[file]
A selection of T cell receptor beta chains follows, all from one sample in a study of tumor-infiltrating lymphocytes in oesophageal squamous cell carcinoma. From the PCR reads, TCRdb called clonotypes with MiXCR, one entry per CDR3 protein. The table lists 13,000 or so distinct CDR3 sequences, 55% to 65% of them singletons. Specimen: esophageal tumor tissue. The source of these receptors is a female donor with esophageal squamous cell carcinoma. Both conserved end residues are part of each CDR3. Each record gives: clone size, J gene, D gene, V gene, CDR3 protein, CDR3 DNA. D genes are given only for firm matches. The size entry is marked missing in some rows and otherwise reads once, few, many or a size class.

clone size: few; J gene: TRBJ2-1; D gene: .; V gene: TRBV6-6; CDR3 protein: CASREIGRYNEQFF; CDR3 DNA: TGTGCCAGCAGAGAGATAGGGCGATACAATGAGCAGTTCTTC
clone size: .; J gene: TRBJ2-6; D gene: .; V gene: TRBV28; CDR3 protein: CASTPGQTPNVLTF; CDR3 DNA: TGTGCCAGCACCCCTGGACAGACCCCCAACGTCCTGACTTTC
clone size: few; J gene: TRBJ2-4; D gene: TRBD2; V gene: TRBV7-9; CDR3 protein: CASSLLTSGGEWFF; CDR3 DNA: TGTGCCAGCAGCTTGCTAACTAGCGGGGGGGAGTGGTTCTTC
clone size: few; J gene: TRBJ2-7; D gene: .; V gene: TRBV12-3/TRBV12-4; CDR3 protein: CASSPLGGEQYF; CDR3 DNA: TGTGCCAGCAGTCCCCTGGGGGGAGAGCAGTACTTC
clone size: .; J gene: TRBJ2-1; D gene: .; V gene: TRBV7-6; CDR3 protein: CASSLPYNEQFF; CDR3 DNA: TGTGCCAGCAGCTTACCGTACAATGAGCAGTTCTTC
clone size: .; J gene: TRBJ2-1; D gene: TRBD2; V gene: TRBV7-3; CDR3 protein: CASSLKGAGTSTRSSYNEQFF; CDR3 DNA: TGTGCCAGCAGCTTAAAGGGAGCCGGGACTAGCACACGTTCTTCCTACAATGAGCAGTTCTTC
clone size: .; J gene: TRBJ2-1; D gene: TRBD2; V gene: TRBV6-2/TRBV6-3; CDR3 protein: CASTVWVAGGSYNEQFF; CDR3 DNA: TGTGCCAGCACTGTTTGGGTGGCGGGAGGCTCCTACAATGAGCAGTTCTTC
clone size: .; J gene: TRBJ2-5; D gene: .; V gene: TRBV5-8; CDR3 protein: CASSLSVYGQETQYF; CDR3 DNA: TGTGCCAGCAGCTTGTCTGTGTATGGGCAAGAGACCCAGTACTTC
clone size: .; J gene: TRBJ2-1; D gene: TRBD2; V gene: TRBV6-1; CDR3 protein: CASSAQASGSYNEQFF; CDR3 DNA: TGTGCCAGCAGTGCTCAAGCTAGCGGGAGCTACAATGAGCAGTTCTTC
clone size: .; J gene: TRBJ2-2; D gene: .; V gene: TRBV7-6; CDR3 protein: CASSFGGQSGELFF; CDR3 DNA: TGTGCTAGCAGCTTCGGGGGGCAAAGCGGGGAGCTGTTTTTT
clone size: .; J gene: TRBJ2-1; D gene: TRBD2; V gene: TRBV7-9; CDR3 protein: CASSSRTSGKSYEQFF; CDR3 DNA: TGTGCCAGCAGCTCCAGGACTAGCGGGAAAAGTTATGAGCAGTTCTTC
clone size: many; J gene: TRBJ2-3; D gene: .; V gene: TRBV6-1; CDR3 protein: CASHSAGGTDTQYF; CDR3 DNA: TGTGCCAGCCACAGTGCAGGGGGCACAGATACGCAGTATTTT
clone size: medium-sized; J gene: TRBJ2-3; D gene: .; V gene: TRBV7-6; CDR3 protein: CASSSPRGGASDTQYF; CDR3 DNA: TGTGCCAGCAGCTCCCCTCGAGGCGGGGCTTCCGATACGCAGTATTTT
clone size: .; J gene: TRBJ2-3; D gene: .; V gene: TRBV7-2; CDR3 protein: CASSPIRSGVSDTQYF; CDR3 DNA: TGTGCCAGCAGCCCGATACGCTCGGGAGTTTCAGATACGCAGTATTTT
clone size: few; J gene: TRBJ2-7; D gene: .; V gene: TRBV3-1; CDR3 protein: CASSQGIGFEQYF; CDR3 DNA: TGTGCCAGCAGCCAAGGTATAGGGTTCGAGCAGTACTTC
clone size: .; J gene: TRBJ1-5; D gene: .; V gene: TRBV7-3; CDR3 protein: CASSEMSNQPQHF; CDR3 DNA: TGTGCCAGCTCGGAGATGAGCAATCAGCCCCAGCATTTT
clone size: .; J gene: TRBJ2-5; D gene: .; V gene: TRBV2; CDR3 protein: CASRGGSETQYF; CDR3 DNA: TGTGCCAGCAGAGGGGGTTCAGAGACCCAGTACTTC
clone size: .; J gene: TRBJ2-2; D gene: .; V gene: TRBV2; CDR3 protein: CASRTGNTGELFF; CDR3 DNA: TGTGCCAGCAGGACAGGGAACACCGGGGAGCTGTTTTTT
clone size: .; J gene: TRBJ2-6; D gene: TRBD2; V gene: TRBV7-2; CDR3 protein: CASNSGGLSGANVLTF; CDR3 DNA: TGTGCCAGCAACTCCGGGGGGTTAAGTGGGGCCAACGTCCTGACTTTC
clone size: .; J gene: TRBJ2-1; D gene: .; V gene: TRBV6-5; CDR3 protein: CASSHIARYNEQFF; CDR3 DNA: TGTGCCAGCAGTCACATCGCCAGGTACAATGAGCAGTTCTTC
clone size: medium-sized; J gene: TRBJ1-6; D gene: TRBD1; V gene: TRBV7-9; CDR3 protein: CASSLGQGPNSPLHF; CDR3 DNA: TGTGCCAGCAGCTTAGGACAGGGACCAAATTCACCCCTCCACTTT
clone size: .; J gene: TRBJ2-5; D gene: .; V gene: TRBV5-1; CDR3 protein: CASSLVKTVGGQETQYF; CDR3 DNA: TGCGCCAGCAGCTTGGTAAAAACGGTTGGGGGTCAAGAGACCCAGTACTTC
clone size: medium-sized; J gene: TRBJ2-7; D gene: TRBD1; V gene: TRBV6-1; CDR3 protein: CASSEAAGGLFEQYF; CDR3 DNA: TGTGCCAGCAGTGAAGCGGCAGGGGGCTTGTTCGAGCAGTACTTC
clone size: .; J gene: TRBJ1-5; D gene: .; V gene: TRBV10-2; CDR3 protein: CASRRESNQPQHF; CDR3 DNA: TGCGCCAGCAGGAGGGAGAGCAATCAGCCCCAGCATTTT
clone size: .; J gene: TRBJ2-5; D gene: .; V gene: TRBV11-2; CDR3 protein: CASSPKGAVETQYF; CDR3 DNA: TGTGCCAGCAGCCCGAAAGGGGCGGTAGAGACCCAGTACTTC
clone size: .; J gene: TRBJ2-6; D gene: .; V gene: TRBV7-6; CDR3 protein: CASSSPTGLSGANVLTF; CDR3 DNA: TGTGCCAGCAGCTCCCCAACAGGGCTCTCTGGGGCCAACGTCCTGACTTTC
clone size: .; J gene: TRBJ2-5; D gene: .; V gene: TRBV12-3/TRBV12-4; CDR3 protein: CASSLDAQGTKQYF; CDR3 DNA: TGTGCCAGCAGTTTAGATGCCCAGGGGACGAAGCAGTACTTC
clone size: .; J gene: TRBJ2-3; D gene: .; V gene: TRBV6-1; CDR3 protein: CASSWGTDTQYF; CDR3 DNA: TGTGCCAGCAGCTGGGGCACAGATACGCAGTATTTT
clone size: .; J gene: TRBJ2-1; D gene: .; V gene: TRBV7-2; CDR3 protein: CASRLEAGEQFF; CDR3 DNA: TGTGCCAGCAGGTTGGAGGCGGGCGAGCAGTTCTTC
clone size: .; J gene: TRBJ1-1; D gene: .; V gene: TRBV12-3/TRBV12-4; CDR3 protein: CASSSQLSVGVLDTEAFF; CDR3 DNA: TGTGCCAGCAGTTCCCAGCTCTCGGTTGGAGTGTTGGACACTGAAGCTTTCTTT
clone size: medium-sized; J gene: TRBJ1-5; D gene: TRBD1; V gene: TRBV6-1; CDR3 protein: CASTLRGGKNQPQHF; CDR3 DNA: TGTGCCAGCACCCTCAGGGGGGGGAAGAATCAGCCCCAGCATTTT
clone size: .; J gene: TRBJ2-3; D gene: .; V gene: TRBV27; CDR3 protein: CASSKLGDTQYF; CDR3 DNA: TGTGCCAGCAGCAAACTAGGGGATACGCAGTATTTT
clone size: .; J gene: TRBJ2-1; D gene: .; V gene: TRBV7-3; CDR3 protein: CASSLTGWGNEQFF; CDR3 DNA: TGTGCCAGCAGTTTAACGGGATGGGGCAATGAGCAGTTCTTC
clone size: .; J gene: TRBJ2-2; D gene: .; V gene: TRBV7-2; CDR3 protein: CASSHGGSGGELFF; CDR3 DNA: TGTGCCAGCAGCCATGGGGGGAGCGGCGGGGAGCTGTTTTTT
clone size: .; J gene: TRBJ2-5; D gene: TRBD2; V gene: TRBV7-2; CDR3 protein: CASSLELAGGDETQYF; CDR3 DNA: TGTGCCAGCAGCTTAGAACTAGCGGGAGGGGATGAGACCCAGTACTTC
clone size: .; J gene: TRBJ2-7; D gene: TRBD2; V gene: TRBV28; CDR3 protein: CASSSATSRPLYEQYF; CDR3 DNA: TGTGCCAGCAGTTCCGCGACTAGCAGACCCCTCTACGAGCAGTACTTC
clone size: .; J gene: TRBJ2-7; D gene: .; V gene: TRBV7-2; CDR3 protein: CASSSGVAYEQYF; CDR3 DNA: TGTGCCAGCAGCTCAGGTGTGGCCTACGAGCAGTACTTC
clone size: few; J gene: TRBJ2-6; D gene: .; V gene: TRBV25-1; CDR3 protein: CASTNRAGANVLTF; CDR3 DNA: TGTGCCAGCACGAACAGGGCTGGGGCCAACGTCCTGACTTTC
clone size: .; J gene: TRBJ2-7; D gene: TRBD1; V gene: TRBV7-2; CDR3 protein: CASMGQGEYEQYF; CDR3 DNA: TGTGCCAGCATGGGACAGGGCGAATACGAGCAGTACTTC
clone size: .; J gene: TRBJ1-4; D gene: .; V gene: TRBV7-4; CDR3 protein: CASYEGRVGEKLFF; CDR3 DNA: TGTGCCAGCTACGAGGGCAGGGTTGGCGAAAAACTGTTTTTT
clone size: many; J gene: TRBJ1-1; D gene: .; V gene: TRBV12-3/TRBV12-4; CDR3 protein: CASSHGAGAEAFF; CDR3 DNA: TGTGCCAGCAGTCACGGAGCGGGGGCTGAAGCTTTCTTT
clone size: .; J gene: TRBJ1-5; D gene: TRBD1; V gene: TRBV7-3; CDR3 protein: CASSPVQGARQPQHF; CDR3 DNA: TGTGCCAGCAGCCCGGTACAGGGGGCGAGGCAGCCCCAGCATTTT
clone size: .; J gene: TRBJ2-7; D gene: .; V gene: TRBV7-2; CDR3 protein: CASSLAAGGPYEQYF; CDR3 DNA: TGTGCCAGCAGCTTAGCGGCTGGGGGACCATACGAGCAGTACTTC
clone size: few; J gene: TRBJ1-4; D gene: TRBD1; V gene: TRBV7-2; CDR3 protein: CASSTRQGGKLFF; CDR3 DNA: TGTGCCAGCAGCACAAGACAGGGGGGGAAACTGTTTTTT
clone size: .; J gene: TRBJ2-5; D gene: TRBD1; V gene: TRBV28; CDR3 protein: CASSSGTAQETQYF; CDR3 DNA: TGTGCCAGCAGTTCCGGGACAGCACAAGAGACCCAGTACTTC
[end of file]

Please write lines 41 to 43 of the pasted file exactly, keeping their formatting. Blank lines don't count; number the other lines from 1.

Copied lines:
clone size: .; J gene: TRBJ1-4; D gene: .; V gene: TRBV7-4; CDR3 protein: CASYEGRVGEKLFF; CDR3 DNA: TGTGCCAGCTACGAGGGCAGGGTTGGCGAAAAACTGTTTTTT
clone size: many; J gene: TRBJ1-1; D gene: .; V gene: TRBV12-3/TRBV12-4; CDR3 protein: CASSHGAGAEAFF; CDR3 DNA: TGTGCCAGCAGTCACGGAGCGGGGGCTGAAGCTTTCTTT
clone size: .; J gene: TRBJ1-5; D gene: TRBD1; V gene: TRBV7-3; CDR3 protein: CASSPVQGARQPQHF; CDR3 DNA: TGTGCCAGCAGCCCGGTACAGGGGGCGAGGCAGCCCCAGCATTTT